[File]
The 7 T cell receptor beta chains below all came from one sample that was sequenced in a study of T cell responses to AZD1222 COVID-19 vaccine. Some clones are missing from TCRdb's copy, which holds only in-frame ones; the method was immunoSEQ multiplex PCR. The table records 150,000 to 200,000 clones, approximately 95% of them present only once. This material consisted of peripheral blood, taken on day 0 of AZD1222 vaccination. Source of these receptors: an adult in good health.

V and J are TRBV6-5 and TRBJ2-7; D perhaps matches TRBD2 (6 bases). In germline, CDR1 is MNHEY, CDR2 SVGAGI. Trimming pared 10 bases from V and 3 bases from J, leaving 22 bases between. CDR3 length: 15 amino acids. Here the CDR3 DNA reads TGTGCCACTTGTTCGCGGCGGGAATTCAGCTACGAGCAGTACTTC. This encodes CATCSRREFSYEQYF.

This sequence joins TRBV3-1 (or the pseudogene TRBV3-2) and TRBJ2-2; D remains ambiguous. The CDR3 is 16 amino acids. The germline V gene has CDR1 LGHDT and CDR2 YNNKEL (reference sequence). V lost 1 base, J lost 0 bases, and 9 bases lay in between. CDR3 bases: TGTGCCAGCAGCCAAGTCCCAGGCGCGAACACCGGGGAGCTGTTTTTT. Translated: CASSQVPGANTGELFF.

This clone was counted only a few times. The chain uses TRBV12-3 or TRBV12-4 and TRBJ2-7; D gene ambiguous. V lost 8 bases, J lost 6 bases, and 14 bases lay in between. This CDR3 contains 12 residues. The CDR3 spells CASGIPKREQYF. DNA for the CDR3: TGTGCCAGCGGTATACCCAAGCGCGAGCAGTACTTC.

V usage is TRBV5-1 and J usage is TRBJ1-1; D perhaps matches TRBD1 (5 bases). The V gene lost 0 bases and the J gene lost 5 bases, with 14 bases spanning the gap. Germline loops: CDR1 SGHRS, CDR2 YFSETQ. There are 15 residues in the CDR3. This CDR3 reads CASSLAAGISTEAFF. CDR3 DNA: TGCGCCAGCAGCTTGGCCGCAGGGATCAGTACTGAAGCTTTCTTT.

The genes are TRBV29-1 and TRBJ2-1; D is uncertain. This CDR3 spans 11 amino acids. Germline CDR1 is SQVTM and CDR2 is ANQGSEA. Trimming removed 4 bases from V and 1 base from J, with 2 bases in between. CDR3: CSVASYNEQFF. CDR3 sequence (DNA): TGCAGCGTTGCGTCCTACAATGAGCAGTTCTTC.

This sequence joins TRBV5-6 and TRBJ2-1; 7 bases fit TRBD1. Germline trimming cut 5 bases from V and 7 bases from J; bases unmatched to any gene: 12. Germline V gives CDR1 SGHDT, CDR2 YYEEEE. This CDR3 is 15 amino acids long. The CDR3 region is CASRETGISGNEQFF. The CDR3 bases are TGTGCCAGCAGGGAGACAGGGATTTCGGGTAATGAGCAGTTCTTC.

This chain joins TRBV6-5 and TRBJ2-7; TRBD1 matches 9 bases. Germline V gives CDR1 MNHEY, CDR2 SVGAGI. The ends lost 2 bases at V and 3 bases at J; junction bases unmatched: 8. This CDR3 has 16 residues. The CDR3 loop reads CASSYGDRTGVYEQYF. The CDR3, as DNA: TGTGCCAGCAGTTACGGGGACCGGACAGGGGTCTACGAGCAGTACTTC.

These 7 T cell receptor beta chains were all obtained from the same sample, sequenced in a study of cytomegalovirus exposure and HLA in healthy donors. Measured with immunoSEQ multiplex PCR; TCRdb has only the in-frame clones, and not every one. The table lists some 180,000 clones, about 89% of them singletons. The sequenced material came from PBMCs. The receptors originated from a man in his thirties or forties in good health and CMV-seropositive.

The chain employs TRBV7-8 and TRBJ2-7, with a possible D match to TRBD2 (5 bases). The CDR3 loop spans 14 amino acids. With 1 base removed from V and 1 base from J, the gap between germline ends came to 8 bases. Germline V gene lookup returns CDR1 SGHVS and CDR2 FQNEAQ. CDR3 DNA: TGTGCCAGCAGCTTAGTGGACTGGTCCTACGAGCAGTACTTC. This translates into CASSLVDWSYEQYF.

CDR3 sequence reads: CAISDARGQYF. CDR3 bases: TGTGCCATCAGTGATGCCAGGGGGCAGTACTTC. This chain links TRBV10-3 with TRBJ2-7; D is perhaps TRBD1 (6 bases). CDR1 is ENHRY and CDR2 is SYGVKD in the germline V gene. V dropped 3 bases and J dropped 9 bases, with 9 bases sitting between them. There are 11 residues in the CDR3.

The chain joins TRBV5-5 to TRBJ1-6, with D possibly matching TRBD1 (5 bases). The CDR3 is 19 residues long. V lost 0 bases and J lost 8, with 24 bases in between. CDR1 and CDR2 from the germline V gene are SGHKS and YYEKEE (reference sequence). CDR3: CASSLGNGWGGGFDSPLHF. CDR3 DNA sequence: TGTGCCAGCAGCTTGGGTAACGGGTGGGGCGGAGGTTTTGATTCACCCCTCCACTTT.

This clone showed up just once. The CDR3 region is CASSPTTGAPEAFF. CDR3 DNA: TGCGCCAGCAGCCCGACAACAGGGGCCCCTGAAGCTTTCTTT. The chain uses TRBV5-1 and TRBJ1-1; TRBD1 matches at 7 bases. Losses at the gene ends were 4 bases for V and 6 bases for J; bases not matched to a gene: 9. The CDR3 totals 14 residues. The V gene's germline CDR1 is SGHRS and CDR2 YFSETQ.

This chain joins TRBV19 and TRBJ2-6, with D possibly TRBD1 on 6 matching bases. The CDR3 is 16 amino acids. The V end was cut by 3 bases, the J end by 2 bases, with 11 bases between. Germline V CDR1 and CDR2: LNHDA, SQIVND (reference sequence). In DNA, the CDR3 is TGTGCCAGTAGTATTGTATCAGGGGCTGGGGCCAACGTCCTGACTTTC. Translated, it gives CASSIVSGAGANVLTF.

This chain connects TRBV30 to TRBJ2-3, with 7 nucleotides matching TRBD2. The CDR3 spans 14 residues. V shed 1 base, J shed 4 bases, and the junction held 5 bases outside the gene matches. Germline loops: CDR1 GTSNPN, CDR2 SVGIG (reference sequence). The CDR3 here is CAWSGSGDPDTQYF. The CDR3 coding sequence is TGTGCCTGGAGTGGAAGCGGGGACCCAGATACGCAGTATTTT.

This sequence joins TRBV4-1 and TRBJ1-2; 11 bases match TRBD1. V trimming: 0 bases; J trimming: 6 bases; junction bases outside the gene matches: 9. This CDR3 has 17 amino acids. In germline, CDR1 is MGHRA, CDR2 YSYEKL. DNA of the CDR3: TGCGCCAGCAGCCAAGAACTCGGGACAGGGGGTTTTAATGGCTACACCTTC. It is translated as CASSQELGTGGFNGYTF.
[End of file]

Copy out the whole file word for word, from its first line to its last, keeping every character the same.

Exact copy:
The 7 T cell receptor beta chains below all came from one sample that was sequenced in a study of T cell responses to AZD1222 COVID-19 vaccine. Some clones are missing from TCRdb's copy, which holds only in-frame ones; the method was immunoSEQ multiplex PCR. The table records 150,000 to 200,000 clones, approximately 95% of them present only once. This material consisted of peripheral blood, taken on day 0 of AZD1222 vaccination. Source of these receptors: an adult in good health.

V and J are TRBV6-5 and TRBJ2-7; D perhaps matches TRBD2 (6 bases). In germline, CDR1 is MNHEY, CDR2 SVGAGI. Trimming pared 10 bases from V and 3 bases from J, leaving 22 bases between. CDR3 length: 15 amino acids. Here the CDR3 DNA reads TGTGCCACTTGTTCGCGGCGGGAATTCAGCTACGAGCAGTACTTC. This encodes CATCSRREFSYEQYF.

This sequence joins TRBV3-1 (or the pseudogene TRBV3-2) and TRBJ2-2; D remains ambiguous. The CDR3 is 16 amino acids. The germline V gene has CDR1 LGHDT and CDR2 YNNKEL (reference sequence). V lost 1 base, J lost 0 bases, and 9 bases lay in between. CDR3 bases: TGTGCCAGCAGCCAAGTCCCAGGCGCGAACACCGGGGAGCTGTTTTTT. Translated: CASSQVPGANTGELFF.

This clone was counted only a few times. The chain uses TRBV12-3 or TRBV12-4 and TRBJ2-7; D gene ambiguous. V lost 8 bases, J lost 6 bases, and 14 bases lay in between. This CDR3 contains 12 residues. The CDR3 spells CASGIPKREQYF. DNA for the CDR3: TGTGCCAGCGGTATACCCAAGCGCGAGCAGTACTTC.

V usage is TRBV5-1 and J usage is TRBJ1-1; D perhaps matches TRBD1 (5 bases). The V gene lost 0 bases and the J gene lost 5 bases, with 14 bases spanning the gap. Germline loops: CDR1 SGHRS, CDR2 YFSETQ. There are 15 residues in the CDR3. This CDR3 reads CASSLAAGISTEAFF. CDR3 DNA: TGCGCCAGCAGCTTGGCCGCAGGGATCAGTACTGAAGCTTTCTTT.

The genes are TRBV29-1 and TRBJ2-1; D is uncertain. This CDR3 spans 11 amino acids. Germline CDR1 is SQVTM and CDR2 is ANQGSEA. Trimming removed 4 bases from V and 1 base from J, with 2 bases in between. CDR3: CSVASYNEQFF. CDR3 sequence (DNA): TGCAGCGTTGCGTCCTACAATGAGCAGTTCTTC.

This sequence joins TRBV5-6 and TRBJ2-1; 7 bases fit TRBD1. Germline trimming cut 5 bases from V and 7 bases from J; bases unmatched to any gene: 12. Germline V gives CDR1 SGHDT, CDR2 YYEEEE. This CDR3 is 15 amino acids long. The CDR3 region is CASRETGISGNEQFF. The CDR3 bases are TGTGCCAGCAGGGAGACAGGGATTTCGGGTAATGAGCAGTTCTTC.

This chain joins TRBV6-5 and TRBJ2-7; TRBD1 matches 9 bases. Germline V gives CDR1 MNHEY, CDR2 SVGAGI. The ends lost 2 bases at V and 3 bases at J; junction bases unmatched: 8. This CDR3 has 16 residues. The CDR3 loop reads CASSYGDRTGVYEQYF. The CDR3, as DNA: TGTGCCAGCAGTTACGGGGACCGGACAGGGGTCTACGAGCAGTACTTC.

These 7 T cell receptor beta chains were all obtained from the same sample, sequenced in a study of cytomegalovirus exposure and HLA in healthy donors. Measured with immunoSEQ multiplex PCR; TCRdb has only the in-frame clones, and not every one. The table lists some 180,000 clones, about 89% of them singletons. The sequenced material came from PBMCs. The receptors originated from a man in his thirties or forties in good health and CMV-seropositive.

The chain employs TRBV7-8 and TRBJ2-7, with a possible D match to TRBD2 (5 bases). The CDR3 loop spans 14 amino acids. With 1 base removed from V and 1 base from J, the gap between germline ends came to 8 bases. Germline V gene lookup returns CDR1 SGHVS and CDR2 FQNEAQ. CDR3 DNA: TGTGCCAGCAGCTTAGTGGACTGGTCCTACGAGCAGTACTTC. This translates into CASSLVDWSYEQYF.

CDR3 sequence reads: CAISDARGQYF. CDR3 bases: TGTGCCATCAGTGATGCCAGGGGGCAGTACTTC. This chain links TRBV10-3 with TRBJ2-7; D is perhaps TRBD1 (6 bases). CDR1 is ENHRY and CDR2 is SYGVKD in the germline V gene. V dropped 3 bases and J dropped 9 bases, with 9 bases sitting between them. There are 11 residues in the CDR3.

The chain joins TRBV5-5 to TRBJ1-6, with D possibly matching TRBD1 (5 bases). The CDR3 is 19 residues long. V lost 0 bases and J lost 8, with 24 bases in between. CDR1 and CDR2 from the germline V gene are SGHKS and YYEKEE (reference sequence). CDR3: CASSLGNGWGGGFDSPLHF. CDR3 DNA sequence: TGTGCCAGCAGCTTGGGTAACGGGTGGGGCGGAGGTTTTGATTCACCCCTCCACTTT.

This clone showed up just once. The CDR3 region is CASSPTTGAPEAFF. CDR3 DNA: TGCGCCAGCAGCCCGACAACAGGGGCCCCTGAAGCTTTCTTT. The chain uses TRBV5-1 and TRBJ1-1; TRBD1 matches at 7 bases. Losses at the gene ends were 4 bases for V and 6 bases for J; bases not matched to a gene: 9. The CDR3 totals 14 residues. The V gene's germline CDR1 is SGHRS and CDR2 YFSETQ.

This chain joins TRBV19 and TRBJ2-6, with D possibly TRBD1 on 6 matching bases. The CDR3 is 16 amino acids. The V end was cut by 3 bases, the J end by 2 bases, with 11 bases between. Germline V CDR1 and CDR2: LNHDA, SQIVND (reference sequence). In DNA, the CDR3 is TGTGCCAGTAGTATTGTATCAGGGGCTGGGGCCAACGTCCTGACTTTC. Translated, it gives CASSIVSGAGANVLTF.

This chain connects TRBV30 to TRBJ2-3, with 7 nucleotides matching TRBD2. The CDR3 spans 14 residues. V shed 1 base, J shed 4 bases, and the junction held 5 bases outside the gene matches. Germline loops: CDR1 GTSNPN, CDR2 SVGIG (reference sequence). The CDR3 here is CAWSGSGDPDTQYF. The CDR3 coding sequence is TGTGCCTGGAGTGGAAGCGGGGACCCAGATACGCAGTATTTT.

This sequence joins TRBV4-1 and TRBJ1-2; 11 bases match TRBD1. V trimming: 0 bases; J trimming: 6 bases; junction bases outside the gene matches: 9. This CDR3 has 17 amino acids. In germline, CDR1 is MGHRA, CDR2 YSYEKL. DNA of the CDR3: TGCGCCAGCAGCCAAGAACTCGGGACAGGGGGTTTTAATGGCTACACCTTC. It is translated as CASSQELGTGGFNGYTF.